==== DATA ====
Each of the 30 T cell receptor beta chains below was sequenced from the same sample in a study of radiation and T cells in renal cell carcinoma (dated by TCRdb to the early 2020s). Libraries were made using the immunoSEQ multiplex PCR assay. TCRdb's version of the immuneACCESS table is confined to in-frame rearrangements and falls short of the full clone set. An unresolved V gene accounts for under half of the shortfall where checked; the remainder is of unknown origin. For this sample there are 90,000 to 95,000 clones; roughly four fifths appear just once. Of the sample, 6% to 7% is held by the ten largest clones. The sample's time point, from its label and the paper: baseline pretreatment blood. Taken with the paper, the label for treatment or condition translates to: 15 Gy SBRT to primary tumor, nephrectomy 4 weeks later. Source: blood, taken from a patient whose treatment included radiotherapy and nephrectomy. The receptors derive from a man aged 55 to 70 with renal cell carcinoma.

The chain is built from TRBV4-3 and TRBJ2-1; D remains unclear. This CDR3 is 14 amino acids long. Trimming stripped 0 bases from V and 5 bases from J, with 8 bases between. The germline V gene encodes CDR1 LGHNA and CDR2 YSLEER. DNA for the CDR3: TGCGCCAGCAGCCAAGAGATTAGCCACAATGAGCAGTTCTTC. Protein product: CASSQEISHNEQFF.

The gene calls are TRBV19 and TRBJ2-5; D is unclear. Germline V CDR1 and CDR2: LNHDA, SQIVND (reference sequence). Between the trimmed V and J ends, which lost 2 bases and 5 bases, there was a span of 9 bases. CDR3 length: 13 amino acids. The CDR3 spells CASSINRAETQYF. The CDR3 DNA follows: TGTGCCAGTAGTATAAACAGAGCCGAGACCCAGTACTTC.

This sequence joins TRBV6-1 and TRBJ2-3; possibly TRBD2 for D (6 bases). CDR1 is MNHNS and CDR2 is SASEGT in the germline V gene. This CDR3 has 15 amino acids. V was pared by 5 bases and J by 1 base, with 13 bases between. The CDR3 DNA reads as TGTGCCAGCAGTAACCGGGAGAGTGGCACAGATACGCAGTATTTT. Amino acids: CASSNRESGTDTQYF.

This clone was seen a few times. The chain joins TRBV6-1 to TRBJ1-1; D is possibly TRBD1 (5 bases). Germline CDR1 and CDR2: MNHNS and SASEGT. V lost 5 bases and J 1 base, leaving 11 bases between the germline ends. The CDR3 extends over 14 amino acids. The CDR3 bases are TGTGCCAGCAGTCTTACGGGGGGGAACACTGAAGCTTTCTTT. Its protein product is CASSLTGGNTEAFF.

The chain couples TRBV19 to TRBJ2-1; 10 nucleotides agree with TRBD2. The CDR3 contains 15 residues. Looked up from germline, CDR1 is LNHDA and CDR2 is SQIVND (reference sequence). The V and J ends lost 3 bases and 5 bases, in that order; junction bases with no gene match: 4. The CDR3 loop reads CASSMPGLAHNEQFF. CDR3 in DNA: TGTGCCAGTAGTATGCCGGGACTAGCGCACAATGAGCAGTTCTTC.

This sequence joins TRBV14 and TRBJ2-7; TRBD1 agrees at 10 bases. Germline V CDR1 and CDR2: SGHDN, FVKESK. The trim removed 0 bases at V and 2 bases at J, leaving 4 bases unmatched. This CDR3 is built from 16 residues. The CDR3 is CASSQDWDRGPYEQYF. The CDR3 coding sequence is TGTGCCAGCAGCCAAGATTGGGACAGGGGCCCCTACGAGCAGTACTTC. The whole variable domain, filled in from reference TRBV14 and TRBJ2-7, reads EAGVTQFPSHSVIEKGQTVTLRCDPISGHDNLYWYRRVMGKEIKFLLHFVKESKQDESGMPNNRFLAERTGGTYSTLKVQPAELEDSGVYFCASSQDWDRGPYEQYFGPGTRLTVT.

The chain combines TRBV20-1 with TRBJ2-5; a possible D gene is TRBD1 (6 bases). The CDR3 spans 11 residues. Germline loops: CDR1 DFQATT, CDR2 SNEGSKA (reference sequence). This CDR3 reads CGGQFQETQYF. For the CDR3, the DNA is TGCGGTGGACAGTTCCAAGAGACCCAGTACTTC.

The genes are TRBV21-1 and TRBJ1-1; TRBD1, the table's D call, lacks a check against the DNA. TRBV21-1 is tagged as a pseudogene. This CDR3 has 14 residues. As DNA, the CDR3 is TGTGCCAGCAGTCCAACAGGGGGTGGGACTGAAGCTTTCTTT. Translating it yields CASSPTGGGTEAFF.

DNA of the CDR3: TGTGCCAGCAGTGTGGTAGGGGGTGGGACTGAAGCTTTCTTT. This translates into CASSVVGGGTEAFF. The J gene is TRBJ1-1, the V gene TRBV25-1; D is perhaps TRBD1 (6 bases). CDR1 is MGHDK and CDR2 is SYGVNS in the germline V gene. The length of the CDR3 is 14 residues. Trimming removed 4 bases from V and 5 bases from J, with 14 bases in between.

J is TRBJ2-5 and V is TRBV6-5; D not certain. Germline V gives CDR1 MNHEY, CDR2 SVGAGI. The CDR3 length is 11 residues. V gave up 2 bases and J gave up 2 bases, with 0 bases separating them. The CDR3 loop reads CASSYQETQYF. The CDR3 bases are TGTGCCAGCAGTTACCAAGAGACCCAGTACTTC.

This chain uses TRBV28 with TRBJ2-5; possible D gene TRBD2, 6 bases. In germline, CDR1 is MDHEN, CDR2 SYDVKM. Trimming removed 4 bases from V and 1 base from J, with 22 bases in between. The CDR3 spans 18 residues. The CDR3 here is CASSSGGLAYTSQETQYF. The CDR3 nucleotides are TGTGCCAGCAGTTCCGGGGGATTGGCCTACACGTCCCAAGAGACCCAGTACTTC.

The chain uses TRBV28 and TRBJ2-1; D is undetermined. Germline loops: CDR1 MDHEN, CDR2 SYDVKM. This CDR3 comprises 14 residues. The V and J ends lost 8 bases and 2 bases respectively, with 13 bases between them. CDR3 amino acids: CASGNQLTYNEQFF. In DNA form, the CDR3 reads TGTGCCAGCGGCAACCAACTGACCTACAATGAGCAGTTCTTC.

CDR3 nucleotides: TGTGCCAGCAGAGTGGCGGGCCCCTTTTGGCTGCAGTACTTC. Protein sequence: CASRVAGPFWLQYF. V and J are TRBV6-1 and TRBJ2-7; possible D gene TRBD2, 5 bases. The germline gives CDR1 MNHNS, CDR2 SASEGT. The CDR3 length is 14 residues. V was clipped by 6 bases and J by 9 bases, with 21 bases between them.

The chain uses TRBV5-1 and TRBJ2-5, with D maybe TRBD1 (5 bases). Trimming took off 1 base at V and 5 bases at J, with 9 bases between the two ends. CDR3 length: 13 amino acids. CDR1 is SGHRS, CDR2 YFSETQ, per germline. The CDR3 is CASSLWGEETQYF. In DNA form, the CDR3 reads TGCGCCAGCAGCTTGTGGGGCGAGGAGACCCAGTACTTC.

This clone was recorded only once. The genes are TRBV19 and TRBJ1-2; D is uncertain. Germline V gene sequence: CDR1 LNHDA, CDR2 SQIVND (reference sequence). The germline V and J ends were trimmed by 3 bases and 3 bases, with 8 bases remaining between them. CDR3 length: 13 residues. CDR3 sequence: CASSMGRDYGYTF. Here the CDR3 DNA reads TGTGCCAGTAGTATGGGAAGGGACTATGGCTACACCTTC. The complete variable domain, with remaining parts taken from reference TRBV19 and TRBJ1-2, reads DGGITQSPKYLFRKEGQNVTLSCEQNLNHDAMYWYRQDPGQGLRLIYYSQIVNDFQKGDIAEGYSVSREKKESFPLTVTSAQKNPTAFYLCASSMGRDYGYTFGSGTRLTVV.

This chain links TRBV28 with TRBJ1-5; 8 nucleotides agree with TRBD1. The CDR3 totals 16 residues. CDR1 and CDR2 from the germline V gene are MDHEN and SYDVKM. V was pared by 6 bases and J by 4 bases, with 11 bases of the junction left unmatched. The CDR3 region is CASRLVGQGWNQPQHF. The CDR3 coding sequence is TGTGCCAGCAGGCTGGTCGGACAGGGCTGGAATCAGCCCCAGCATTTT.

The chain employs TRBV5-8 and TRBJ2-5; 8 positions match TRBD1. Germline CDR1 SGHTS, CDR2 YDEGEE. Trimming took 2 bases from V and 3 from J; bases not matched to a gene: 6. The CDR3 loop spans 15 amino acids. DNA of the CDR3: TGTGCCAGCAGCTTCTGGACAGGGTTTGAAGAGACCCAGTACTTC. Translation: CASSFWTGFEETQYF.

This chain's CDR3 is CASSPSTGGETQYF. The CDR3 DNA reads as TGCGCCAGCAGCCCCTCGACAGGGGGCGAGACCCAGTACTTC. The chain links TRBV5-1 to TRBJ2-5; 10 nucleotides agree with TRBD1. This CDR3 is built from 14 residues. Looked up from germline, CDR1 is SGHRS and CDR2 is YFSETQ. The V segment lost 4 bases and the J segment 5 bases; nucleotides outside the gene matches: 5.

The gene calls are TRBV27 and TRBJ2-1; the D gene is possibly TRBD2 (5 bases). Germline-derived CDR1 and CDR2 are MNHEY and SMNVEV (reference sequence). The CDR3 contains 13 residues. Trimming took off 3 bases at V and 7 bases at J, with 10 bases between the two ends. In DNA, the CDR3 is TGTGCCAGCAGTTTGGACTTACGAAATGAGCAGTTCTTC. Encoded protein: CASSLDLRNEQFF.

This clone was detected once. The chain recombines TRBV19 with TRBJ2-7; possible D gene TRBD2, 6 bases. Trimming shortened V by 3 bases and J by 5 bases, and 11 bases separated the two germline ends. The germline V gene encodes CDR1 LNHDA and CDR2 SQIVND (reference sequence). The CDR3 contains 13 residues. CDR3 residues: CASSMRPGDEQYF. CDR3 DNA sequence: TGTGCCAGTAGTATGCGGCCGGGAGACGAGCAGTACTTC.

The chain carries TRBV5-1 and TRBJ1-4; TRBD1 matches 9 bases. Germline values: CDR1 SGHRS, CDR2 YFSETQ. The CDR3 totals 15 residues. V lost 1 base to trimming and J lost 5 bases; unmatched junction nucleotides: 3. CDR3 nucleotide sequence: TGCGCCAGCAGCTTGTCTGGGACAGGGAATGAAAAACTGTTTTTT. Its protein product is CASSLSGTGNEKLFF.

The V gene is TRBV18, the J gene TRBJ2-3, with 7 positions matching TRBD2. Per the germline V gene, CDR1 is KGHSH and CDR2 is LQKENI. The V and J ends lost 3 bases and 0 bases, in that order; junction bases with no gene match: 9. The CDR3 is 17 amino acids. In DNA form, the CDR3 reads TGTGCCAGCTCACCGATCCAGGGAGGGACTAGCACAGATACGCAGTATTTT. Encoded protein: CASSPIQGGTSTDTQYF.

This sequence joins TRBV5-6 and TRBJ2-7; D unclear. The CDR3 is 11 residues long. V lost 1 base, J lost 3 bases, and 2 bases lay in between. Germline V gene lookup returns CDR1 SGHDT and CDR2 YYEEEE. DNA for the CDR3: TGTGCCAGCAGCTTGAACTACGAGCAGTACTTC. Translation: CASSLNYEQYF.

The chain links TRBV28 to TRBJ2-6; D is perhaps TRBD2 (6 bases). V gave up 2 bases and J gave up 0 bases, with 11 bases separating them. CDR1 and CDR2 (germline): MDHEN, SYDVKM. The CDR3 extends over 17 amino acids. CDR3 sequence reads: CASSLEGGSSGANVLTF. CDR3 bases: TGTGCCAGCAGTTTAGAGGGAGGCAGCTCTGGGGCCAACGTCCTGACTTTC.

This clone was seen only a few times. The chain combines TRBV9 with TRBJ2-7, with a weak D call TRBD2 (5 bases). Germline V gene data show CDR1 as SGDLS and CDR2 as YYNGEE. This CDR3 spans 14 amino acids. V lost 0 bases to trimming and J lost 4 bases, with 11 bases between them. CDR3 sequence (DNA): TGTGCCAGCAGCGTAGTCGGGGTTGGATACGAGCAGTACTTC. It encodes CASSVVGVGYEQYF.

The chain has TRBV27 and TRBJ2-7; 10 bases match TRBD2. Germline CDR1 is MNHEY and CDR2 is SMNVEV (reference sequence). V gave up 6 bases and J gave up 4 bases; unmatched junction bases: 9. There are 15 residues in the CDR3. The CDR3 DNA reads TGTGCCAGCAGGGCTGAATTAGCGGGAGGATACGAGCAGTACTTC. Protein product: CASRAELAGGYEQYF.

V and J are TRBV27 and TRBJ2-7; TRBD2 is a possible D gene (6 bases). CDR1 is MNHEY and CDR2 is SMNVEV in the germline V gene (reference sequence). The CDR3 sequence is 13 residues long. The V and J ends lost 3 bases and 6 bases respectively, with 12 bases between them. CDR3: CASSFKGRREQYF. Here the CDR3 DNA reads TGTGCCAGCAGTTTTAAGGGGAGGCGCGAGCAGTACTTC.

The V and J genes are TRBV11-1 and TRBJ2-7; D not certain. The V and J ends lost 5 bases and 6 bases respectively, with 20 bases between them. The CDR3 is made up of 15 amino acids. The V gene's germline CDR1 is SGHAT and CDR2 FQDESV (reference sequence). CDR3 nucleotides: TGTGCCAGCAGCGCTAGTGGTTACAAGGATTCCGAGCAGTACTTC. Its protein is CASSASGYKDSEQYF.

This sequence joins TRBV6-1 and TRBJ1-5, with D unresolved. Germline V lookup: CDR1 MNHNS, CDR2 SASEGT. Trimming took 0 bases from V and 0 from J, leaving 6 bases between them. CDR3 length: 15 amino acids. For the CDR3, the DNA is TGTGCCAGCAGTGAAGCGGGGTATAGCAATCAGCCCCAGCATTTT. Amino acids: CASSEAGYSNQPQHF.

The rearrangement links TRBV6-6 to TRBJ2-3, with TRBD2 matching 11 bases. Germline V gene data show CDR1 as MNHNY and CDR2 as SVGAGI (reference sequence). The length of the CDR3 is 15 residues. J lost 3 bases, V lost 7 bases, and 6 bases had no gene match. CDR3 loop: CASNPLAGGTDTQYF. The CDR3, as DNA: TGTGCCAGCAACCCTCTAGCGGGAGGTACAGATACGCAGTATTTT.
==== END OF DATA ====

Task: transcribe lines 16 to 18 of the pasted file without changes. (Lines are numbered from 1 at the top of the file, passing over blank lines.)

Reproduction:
This clone was recorded only once. The genes are TRBV19 and TRBJ1-2; D is uncertain. Germline V gene sequence: CDR1 LNHDA, CDR2 SQIVND (reference sequence). The germline V and J ends were trimmed by 3 bases and 3 bases, with 8 bases remaining between them. CDR3 length: 13 residues. CDR3 sequence: CASSMGRDYGYTF. Here the CDR3 DNA reads TGTGCCAGTAGTATGGGAAGGGACTATGGCTACACCTTC. The complete variable domain, with remaining parts taken from reference TRBV19 and TRBJ1-2, reads DGGITQSPKYLFRKEGQNVTLSCEQNLNHDAMYWYRQDPGQGLRLIYYSQIVNDFQKGDIAEGYSVSREKKESFPLTVTSAQKNPTAFYLCASSMGRDYGYTFGSGTRLTVV.

This chain links TRBV28 with TRBJ1-5; 8 nucleotides agree with TRBD1. The CDR3 totals 16 residues. CDR1 and CDR2 from the germline V gene are MDHEN and SYDVKM. V was pared by 6 bases and J by 4 bases, with 11 bases of the junction left unmatched. The CDR3 region is CASRLVGQGWNQPQHF. The CDR3 coding sequence is TGTGCCAGCAGGCTGGTCGGACAGGGCTGGAATCAGCCCCAGCATTTT.

The chain employs TRBV5-8 and TRBJ2-5; 8 positions match TRBD1. Germline CDR1 SGHTS, CDR2 YDEGEE. Trimming took 2 bases from V and 3 from J; bases not matched to a gene: 6. The CDR3 loop spans 15 amino acids. DNA of the CDR3: TGTGCCAGCAGCTTCTGGACAGGGTTTGAAGAGACCCAGTACTTC. Translation: CASSFWTGFEETQYF.